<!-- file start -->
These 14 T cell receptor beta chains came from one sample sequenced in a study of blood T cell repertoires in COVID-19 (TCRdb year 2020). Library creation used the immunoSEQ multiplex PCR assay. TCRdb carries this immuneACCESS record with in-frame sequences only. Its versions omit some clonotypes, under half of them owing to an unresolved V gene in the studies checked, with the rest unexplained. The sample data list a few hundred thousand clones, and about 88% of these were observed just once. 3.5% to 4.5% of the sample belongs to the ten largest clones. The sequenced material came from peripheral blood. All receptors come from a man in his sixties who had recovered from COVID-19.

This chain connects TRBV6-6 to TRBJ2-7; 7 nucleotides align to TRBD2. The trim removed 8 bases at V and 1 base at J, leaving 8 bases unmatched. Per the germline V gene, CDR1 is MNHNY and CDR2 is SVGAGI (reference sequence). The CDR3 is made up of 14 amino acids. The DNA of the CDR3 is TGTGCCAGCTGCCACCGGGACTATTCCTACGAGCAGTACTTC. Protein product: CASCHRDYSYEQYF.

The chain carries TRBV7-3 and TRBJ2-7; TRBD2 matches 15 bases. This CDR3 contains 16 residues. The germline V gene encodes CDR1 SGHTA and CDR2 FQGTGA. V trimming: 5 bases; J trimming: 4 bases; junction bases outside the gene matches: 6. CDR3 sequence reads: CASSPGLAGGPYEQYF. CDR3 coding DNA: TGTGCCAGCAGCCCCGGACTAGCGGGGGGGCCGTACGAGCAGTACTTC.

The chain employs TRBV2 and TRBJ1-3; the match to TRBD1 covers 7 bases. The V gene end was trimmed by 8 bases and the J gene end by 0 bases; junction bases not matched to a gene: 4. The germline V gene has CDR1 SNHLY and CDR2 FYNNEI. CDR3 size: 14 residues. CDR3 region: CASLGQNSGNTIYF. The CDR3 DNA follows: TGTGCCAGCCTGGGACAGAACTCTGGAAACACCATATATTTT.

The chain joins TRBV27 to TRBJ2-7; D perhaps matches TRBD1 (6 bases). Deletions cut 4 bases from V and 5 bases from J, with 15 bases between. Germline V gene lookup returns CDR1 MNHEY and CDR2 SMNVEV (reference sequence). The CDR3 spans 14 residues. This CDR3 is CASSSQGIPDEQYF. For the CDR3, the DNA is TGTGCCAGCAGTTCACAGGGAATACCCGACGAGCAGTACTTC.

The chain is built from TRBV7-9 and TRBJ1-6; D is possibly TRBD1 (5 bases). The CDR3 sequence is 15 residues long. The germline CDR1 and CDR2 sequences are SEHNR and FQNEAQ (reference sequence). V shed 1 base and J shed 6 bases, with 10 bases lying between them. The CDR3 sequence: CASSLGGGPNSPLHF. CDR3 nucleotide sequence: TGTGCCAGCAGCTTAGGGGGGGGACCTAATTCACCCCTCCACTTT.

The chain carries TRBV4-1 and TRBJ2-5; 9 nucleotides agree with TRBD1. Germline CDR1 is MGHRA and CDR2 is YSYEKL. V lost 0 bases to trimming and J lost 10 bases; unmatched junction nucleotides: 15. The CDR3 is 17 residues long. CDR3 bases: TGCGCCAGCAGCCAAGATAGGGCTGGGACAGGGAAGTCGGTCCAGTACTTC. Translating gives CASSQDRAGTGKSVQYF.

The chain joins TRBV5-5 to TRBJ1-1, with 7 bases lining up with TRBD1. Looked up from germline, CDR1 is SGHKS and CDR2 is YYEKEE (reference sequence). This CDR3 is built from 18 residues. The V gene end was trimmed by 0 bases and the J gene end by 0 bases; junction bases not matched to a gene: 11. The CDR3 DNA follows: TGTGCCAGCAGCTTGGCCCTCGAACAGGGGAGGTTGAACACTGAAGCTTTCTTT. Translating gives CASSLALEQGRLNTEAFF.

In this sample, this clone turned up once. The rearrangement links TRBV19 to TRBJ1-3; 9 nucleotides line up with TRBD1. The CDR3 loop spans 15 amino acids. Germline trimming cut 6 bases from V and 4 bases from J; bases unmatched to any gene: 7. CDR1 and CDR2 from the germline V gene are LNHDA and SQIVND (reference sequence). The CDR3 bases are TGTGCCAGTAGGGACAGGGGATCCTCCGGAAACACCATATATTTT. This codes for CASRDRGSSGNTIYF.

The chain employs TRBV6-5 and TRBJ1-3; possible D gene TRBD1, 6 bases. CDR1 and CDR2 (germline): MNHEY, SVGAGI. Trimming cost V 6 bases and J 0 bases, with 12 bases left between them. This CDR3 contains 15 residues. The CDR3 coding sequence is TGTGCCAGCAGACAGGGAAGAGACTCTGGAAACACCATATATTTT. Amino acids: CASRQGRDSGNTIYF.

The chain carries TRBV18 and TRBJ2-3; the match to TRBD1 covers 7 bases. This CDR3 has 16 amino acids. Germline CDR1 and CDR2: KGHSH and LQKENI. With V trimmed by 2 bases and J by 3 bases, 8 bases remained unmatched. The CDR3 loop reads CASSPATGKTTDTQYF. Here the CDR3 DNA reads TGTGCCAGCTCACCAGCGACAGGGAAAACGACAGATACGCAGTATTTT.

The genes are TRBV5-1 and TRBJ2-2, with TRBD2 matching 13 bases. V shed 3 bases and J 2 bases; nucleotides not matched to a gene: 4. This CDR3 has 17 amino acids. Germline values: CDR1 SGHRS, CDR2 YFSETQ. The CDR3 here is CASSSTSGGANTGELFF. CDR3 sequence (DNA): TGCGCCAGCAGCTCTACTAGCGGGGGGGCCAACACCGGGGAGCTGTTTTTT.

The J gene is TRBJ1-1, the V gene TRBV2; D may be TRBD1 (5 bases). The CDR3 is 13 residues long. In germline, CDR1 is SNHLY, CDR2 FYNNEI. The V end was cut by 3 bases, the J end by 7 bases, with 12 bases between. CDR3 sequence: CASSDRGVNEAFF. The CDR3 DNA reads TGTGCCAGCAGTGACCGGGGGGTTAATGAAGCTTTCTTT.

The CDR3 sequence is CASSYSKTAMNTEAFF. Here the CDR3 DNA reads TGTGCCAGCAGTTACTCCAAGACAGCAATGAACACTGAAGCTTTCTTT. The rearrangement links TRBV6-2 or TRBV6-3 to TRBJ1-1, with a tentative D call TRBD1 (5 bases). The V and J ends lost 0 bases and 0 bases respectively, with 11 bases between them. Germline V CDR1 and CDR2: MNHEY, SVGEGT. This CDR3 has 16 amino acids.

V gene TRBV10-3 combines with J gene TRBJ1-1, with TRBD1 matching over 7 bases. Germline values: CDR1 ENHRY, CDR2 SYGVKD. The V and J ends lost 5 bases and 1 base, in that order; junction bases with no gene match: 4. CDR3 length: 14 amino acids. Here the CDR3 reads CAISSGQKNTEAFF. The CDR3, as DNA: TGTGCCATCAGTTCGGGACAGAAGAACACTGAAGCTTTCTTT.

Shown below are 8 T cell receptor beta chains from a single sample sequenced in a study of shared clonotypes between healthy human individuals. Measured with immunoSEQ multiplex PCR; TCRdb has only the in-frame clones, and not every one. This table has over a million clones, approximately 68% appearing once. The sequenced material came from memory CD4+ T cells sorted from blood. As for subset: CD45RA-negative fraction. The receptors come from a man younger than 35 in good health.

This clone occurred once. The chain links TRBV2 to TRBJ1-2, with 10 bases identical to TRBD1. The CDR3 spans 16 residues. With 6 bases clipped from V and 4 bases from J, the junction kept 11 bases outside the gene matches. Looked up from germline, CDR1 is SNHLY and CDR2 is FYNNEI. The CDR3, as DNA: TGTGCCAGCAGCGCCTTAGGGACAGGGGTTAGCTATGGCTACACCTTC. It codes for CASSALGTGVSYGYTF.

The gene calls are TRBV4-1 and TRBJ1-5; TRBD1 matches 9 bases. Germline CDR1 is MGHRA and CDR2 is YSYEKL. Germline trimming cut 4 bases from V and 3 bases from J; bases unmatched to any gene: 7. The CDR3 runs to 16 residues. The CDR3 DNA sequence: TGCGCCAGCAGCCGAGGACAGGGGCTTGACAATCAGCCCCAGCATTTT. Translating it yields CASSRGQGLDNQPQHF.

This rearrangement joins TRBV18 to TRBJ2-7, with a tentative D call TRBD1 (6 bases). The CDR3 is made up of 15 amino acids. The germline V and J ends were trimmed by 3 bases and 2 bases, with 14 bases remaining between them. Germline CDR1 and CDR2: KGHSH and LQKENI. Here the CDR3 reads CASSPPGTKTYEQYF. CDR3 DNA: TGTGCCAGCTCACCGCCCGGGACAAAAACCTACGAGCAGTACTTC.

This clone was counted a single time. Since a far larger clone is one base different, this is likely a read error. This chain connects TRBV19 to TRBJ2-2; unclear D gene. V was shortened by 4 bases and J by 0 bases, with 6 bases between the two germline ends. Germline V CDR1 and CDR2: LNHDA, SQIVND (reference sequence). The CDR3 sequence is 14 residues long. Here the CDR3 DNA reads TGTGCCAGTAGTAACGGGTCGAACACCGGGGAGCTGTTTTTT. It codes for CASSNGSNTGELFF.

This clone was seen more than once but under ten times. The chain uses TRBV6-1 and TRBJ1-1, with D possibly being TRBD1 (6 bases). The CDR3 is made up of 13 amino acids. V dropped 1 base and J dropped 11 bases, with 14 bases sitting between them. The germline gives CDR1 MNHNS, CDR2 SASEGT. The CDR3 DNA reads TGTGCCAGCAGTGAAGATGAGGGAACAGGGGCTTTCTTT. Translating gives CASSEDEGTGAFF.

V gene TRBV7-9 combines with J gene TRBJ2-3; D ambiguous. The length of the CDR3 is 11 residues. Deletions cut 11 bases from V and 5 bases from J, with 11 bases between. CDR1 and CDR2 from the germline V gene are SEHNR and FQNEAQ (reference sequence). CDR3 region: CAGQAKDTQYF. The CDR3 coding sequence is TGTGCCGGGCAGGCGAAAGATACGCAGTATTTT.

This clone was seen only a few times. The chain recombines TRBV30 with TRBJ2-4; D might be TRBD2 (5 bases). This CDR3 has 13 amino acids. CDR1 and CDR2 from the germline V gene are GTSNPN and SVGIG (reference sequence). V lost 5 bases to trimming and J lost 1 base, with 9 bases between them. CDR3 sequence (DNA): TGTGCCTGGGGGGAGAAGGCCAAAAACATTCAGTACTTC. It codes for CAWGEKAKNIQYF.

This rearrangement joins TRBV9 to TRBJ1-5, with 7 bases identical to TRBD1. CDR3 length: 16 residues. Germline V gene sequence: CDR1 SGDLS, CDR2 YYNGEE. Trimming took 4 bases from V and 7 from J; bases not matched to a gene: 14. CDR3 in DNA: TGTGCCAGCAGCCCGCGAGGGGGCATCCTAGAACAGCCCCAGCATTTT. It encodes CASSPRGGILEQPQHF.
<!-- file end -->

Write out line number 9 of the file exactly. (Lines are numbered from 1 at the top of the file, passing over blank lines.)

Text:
In this sample, this clone turned up once. The rearrangement links TRBV19 to TRBJ1-3; 9 nucleotides line up with TRBD1. The CDR3 loop spans 15 amino acids. Germline trimming cut 6 bases from V and 4 bases from J; bases unmatched to any gene: 7. CDR1 and CDR2 from the germline V gene are LNHDA and SQIVND (reference sequence). The CDR3 bases are TGTGCCAGTAGGGACAGGGGATCCTCCGGAAACACCATATATTTT. This codes for CASRDRGSSGNTIYF.